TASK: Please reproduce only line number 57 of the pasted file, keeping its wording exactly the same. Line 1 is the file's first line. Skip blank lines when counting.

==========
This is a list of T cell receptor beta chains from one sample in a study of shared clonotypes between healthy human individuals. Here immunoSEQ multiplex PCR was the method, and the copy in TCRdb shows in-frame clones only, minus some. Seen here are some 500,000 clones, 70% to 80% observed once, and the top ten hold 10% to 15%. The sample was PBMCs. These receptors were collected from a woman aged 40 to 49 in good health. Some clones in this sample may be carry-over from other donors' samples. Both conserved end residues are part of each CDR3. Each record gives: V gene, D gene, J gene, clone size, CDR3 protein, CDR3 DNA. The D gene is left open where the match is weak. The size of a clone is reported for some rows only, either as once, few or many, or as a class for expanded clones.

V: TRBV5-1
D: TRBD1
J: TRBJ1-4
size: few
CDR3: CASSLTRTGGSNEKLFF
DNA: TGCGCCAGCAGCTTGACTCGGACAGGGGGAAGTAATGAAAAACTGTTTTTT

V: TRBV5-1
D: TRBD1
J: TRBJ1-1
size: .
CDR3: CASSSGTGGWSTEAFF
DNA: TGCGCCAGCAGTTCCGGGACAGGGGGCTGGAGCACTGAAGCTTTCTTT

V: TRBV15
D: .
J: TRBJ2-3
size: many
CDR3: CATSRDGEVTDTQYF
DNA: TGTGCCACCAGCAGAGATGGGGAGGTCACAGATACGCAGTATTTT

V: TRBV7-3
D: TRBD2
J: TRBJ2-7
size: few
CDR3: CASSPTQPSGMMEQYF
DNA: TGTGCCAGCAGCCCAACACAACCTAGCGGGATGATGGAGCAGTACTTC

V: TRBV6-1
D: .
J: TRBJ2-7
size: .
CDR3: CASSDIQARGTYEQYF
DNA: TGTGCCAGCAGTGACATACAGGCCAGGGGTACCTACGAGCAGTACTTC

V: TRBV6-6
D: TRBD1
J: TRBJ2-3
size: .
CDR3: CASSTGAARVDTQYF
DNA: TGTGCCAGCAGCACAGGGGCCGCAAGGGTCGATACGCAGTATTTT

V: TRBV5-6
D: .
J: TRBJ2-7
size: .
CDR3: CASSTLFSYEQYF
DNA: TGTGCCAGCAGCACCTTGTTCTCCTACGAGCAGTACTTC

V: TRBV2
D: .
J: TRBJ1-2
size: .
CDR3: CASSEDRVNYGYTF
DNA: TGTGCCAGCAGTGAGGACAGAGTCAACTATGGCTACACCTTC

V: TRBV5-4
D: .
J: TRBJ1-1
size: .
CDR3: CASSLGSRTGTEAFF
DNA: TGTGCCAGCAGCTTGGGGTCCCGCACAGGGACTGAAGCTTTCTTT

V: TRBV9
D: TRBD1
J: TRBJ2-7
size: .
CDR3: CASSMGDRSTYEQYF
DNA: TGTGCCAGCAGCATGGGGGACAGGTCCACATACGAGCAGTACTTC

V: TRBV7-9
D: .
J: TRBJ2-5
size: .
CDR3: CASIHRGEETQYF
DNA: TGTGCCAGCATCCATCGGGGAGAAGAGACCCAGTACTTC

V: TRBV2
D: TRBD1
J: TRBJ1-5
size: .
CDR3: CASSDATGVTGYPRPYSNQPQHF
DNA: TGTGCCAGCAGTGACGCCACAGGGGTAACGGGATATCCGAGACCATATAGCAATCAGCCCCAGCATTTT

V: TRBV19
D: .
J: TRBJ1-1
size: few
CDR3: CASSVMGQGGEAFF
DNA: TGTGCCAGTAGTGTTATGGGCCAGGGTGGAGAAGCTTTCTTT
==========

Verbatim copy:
D: TRBD1